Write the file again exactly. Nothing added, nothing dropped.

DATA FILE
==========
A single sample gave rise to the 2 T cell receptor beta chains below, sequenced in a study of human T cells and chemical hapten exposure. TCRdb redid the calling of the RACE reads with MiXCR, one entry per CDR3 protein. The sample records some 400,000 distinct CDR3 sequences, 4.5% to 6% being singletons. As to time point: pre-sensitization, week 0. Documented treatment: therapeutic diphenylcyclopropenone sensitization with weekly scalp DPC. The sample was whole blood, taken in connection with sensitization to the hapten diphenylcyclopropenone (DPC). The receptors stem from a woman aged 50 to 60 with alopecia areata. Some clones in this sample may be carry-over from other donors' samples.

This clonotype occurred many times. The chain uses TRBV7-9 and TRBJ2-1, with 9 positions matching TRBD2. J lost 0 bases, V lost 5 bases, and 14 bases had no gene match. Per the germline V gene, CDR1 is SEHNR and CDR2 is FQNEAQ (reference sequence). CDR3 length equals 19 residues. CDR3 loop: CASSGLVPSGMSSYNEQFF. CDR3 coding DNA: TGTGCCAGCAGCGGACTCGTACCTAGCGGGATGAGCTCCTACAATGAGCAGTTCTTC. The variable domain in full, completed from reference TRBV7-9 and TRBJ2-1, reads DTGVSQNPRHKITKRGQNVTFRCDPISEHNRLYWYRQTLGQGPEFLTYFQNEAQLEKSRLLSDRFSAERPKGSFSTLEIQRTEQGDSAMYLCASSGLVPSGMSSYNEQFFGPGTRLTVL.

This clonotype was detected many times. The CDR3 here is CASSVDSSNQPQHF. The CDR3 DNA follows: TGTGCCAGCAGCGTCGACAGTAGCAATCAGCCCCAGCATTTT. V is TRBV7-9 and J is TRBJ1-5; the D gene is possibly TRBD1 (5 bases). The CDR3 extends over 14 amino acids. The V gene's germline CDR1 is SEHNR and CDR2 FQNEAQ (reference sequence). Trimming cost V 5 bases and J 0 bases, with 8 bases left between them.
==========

A single sample gave rise to the 2 T cell receptor beta chains below, sequenced in a study of human T cells and chemical hapten exposure. TCRdb redid the calling of the RACE reads with MiXCR, one entry per CDR3 protein. The sample records some 400,000 distinct CDR3 sequences, 4.5% to 6% being singletons. As to time point: pre-sensitization, week 0. Documented treatment: therapeutic diphenylcyclopropenone sensitization with weekly scalp DPC. The sample was whole blood, taken in connection with sensitization to the hapten diphenylcyclopropenone (DPC). The receptors stem from a woman aged 50 to 60 with alopecia areata. Some clones in this sample may be carry-over from other donors' samples.

This clonotype occurred many times. The chain uses TRBV7-9 and TRBJ2-1, with 9 positions matching TRBD2. J lost 0 bases, V lost 5 bases, and 14 bases had no gene match. Per the germline V gene, CDR1 is SEHNR and CDR2 is FQNEAQ (reference sequence). CDR3 length equals 19 residues. CDR3 loop: CASSGLVPSGMSSYNEQFF. CDR3 coding DNA: TGTGCCAGCAGCGGACTCGTACCTAGCGGGATGAGCTCCTACAATGAGCAGTTCTTC. The variable domain in full, completed from reference TRBV7-9 and TRBJ2-1, reads DTGVSQNPRHKITKRGQNVTFRCDPISEHNRLYWYRQTLGQGPEFLTYFQNEAQLEKSRLLSDRFSAERPKGSFSTLEIQRTEQGDSAMYLCASSGLVPSGMSSYNEQFFGPGTRLTVL.

This clonotype was detected many times. The CDR3 here is CASSVDSSNQPQHF. The CDR3 DNA follows: TGTGCCAGCAGCGTCGACAGTAGCAATCAGCCCCAGCATTTT. V is TRBV7-9 and J is TRBJ1-5; the D gene is possibly TRBD1 (5 bases). The CDR3 extends over 14 amino acids. The V gene's germline CDR1 is SEHNR and CDR2 FQNEAQ (reference sequence). Trimming cost V 5 bases and J 0 bases, with 8 bases left between them.